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Stanford invents super-efficient 'spring-powered' actuator for robots

In the rapidly evolving worlds of robotics and bionics, power efficiency is a major limiting factor. Traditional electric motors waste huge amounts of energy when tasked with dynamic, complex movements - draining batteries and restricting capabilities.

However, researchers at Stanford University have invented a game-changing solution: a spring-powered actuator that can augment electric motors to make them vastly more energy-efficient for dynamic tasks like navigating, lifting, or advanced locomotive functions.



Published in the journal Science Robotics, the actuator combines the precision of an electric motor with a series of rubber springs and electro-adhesive clutches. This ingenious design allows it to recapture energy from movements like lowering a heavy load, store that potential energy temporarily in the stretched springs, and then deploy it for other tasks - reducing overall power draw by up to 97% compared to conventional electric motors alone.

"Rather than wasting lots of electricity to just sit there humming away and generating heat, our actuator uses these clutches to achieve the very high levels of efficiency that we see from electric motors in continuous processes, without giving up on controllability and other features that make electric motors attractive," explained Steve Collins, associate professor of mechanical engineering and senior author of the study.

At the heart of the actuator are those electro-adhesive clutches - low-power mechanisms that can rapidly lock and release the rubber springs. Each spring has two clutches, one connecting it to the motor to assist movements, and another that locks it in a stretched position when energy storage is needed. Applying a voltage causes the clutch electrodes to bind together with an audible "click", capturing the spring force, while grounding the electrodes releases it.

"They're lightweight, they're small, they're really energy efficient, and they can be turned on and off rapidly," said Erez Krimsky, the paper's lead author who developed the technology as a PhD student in Collins' lab. "And if you have lots of clutched springs, it opens up all these exciting possibilities for how you can configure and control them to achieve interesting outcomes."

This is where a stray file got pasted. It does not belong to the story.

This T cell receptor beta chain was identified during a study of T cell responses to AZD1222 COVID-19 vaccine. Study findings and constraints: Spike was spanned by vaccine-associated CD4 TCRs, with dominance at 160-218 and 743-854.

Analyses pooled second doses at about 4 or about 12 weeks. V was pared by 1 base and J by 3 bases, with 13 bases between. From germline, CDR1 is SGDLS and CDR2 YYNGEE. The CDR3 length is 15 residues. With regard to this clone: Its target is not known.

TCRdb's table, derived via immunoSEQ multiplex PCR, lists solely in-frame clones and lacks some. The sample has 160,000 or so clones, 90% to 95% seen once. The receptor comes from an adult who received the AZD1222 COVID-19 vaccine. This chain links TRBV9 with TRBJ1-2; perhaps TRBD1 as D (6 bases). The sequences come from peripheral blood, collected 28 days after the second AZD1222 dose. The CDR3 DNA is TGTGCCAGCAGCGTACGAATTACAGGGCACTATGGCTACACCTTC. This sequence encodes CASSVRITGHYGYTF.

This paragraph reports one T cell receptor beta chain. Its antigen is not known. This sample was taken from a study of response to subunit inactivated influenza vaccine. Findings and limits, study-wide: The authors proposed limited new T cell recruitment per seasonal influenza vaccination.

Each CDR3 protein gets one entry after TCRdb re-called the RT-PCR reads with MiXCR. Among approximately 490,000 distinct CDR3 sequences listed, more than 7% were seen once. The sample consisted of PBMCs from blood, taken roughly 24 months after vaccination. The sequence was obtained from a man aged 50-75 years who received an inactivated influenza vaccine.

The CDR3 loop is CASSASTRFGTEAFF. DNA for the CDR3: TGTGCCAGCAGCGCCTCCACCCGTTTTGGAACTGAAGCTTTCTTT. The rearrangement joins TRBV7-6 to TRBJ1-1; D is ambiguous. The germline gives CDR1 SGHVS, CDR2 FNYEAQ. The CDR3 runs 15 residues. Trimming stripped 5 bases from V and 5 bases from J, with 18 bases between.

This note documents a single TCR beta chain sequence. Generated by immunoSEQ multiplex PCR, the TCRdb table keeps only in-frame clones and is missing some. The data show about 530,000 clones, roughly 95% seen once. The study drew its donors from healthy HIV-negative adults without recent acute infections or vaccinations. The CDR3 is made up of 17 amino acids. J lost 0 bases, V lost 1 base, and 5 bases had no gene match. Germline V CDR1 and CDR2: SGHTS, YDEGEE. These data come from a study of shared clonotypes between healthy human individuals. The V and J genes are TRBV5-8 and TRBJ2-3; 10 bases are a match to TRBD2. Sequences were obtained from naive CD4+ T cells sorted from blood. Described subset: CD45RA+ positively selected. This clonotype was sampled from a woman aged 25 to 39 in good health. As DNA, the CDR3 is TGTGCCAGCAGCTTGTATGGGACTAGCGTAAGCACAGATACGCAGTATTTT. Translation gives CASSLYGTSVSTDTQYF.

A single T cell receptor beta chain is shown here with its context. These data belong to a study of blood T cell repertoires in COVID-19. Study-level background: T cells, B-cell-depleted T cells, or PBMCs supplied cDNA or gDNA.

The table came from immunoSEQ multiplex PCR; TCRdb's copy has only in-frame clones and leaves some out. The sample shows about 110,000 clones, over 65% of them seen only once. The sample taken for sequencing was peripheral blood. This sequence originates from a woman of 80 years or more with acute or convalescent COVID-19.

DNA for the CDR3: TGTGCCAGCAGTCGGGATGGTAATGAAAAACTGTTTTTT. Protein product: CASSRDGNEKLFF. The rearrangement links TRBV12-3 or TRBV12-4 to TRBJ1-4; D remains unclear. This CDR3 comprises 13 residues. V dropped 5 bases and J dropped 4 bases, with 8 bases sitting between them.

The prototype actuator built by the researchers has six clutched springs that can be engaged in 64 different combinations to handle a variety of motion tasks. In tests simulating rapid acceleration, changing loads, and steady movements, it consistently outperformed conventional electric motors by over 50% efficiency, with that 97% best-case scenario.

The ramifications for robotics and bioengineering could be profound. Powered prosthetics, exoskeletons, and other robotic assistive devices that currently struggle with limited battery life could operate for significantly longer on a single charge. And mobile robots sent into hazardous environments could work an entire day without needing to recharge, radically expanding their potential.

"If you don't need to constantly recharge them, they can have a much more significant impact for the people that use them," Krimsky said.

While the actuator currently takes a few minutes to calculate optimal spring configurations for new motion tasks, the researchers aim to develop machine learning systems that can process efficient movement strategies on the fly. They also have plans to commercialize the technology by spinning it out into a startup that manufactures the actuators.

"We think that the technology is really at a place where it's ready for commercial translation," Collins stated. "We'd be excited to try to spin this out from the lab and start a company to begin making these actuators for the robots of the future."

If widely adopted, Stanford's spring-powered actuator design could help propel robotics into a new era of enhanced mobility, autonomy and functionality across countless applications. By tackling energy efficiency head-on, it could be the breakthrough that allows robots to truly go the distance.

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